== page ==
The control of moisture in pharmaceutical products is often necessary to prevent deleterious chemical and physical changes
to a product. Moisture-driven changes in solid oral dosage forms can have severe adverse effects on pharmaceutical quality.
Hence, several measurement approaches for product-moisture content currently are in routine use in the industry. Among the
most common means to ascertain moisture levels in solid oral dosage forms are destructive loss-on-drying (LOD) or Karl Fischer
(KF) titration techniques. An attractive augmentative approach for examining product moisture would be to directly determine
the chemical potential of water in the sample by means of water activity (A
), which is an arguably more fundamental indicator of the available water for the promotion of chemical, physical, or biochemical
change (1–4). The chemical potential of a component in a mixture—such as water—is a fundamental measure of the "escaping tendency"
or the availability of the component in the mixture, rather than the total moisture (which may include water that is bound
or otherwise unavailable).
At typical storage temperatures and humidities for pharmaceutical solids (5–40 °C and <85% relative humidity), water behaves
like an ideal gas, and the activity of water in a solid can be related to the headspace relative humidity by the following
~ (PW ÷ PWS ) = (relative humidity ÷ 100)
in which PW is the partial pressure of water in the headspace, and PWS is the saturated vapor pressure of water at the temperature of interest.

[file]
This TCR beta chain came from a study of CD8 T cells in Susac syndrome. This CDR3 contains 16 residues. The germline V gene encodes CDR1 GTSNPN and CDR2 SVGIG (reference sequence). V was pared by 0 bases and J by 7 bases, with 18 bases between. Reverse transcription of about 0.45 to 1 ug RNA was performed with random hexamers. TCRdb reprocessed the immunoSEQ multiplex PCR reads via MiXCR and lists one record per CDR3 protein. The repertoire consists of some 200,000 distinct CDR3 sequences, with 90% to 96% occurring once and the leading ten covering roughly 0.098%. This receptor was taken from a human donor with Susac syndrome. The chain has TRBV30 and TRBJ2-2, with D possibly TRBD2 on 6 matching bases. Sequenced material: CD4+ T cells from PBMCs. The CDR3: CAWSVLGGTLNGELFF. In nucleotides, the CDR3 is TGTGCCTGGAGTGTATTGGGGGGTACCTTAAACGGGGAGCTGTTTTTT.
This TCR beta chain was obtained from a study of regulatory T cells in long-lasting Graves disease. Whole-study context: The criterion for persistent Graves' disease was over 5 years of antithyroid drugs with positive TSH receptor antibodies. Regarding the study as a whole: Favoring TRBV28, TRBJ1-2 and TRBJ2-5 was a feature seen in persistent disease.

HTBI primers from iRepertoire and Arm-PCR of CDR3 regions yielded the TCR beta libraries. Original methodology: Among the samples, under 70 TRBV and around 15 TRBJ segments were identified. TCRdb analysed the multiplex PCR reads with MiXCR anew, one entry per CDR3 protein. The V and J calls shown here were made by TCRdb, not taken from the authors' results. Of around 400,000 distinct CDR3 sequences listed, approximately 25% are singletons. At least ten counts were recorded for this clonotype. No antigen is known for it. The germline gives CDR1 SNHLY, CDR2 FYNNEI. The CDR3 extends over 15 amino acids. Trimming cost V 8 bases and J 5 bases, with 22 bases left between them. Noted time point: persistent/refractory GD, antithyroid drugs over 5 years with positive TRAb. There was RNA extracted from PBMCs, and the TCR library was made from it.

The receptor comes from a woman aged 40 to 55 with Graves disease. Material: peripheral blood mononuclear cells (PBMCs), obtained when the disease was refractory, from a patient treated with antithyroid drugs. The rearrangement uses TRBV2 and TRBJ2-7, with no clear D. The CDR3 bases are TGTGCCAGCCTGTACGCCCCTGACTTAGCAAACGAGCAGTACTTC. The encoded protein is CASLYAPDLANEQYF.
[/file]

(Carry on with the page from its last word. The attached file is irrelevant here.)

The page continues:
Thus, the relative humidity in the package headspace over a pharmaceutical solid at equilibrium can be directly related to
the water activity and is an indication of the amount of water present with potential to cause undesirable changes in the
Currently, two different types of water activity instruments are commercially available: one based on a chilled-mirror dew-point
technology to measure humidity and the other based on a polymeric thin-film capacitance sensor that is responsive to headspace
moisture. In both of these techniques, the sample of interest is equilibrated in a sealed chamber until equilibrium between
the solid and headspace moisture is reached. The chilled-mirror instrument consists of an optical reflectance sensor that
detects the exact point at which condensation first appears at the mirror–headspace gas interface. This point is determined
by directing a beam of infrared light onto the mirror surface and reflecting the beam of light to a photodetector, which detects
reflectance changes upon initiation of condensation. A thermoelectric (Peltier) cooler helps to control the mirror temperature
precisely, and a thermocouple attached to the mirror accurately measures the dew-point temperature. Both the dew-point and
measured sample-surface temperatures are then used to determine the water activity.